Google accuses competitors of strangle Android plot

Google has accused a group headed by Apple, Microsoft and other technology giants of colluding to “strangle” Android smartphones by banding together to buy patents for smartphones and mobile networks.

Wednesday’s accusation came in an official blog posting, a day after reports of a Justice Department probe into the purchase of a massive patent portfolio from bankrupt telecommunications firm Nortel, fearing that the patents could be used to illegally hobble Android.

Google’s chief legal officer, David Drummond, accused the purchasing consortium of collaborating in a “hostile, organised campaign against Android by Microsoft, Oracle, Apple and other companies, waged through bogus patents.”

The group, which also comprises Sony, Oracle, Ericsson, Research in Motion and EMC, paid 4.5 billion dollars last month for the thousands of patents, which cover wireless, wireless 4G, data networking, optical, voice, Internet, service provider, semiconductor and other technologies.

Drummond claimed that the group planned to use the patents in an anti-competitive strategy to throttle makers of phones using Android, which is the world’s top-selling smartphone software with 550,000 activations per day and a 38 per cent market share.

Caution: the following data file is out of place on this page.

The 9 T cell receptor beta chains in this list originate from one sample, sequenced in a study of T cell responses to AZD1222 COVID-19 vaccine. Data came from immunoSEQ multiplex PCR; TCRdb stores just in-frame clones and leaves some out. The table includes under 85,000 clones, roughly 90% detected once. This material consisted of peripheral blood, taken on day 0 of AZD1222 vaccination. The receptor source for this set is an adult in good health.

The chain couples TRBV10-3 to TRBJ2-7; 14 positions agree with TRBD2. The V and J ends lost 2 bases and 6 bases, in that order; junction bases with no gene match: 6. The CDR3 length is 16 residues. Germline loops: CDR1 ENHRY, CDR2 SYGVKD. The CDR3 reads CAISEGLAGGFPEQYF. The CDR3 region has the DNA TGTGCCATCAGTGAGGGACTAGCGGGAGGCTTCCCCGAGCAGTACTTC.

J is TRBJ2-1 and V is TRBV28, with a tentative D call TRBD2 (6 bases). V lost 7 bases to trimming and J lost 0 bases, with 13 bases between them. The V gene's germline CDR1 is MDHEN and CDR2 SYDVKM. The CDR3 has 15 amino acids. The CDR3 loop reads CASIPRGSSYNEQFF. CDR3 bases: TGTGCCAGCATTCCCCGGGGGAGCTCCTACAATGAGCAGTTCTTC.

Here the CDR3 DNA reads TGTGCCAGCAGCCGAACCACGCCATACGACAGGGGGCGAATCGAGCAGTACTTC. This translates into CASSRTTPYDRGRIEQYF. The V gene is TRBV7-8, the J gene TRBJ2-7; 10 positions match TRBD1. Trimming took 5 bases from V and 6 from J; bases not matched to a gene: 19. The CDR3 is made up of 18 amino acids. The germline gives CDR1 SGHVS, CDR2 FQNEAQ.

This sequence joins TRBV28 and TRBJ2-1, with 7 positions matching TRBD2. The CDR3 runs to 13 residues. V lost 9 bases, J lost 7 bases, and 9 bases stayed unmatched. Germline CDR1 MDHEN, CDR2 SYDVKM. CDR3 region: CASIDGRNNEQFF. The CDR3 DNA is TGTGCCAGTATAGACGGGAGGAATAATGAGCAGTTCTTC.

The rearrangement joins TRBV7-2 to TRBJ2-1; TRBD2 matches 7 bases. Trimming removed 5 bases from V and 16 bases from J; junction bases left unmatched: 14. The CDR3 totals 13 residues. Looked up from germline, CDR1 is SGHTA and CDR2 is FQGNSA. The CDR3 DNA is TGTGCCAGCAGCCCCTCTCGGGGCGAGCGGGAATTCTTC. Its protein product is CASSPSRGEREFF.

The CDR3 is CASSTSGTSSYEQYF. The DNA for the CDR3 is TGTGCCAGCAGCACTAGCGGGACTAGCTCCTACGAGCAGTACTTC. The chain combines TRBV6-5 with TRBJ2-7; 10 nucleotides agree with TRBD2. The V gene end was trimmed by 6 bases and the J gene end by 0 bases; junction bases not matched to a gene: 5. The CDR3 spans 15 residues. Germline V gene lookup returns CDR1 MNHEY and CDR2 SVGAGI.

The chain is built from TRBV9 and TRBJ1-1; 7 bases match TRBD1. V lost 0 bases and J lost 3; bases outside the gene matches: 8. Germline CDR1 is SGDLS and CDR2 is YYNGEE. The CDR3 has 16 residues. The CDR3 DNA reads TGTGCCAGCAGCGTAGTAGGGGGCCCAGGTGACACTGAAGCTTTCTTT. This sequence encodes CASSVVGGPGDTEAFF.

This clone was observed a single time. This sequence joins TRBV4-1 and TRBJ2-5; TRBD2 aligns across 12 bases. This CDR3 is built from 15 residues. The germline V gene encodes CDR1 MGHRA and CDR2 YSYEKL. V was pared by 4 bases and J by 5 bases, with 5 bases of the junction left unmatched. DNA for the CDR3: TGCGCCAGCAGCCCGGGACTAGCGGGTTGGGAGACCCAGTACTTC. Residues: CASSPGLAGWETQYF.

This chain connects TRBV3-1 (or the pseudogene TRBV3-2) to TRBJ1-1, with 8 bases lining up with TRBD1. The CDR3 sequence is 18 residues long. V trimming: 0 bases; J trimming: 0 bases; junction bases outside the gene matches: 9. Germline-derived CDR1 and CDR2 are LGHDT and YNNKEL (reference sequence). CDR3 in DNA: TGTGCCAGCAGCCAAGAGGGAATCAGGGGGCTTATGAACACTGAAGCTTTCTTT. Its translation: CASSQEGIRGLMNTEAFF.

The move came amid an escalating patent war among the major smartphone companies. Microsoft has already demanded 15 dollars from Samsung for every Android device it sells, while Apple is locked in patent wars with HTC, Motorola and Samsung, three of the major Android manufacturers.

Drummond said that most patent claims were questionable. “A smartphone might involve as many as 250,000 (largely questionable) patent claims, and our competitors want to impose a ‘tax’ for these dubious patents that makes Android devices more expensive for consumers,” Drummond wrote. “They want to make it harder for manufacturers to sell Android devices.”

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Printable version | May 28, 2020 4:51:19 AM |

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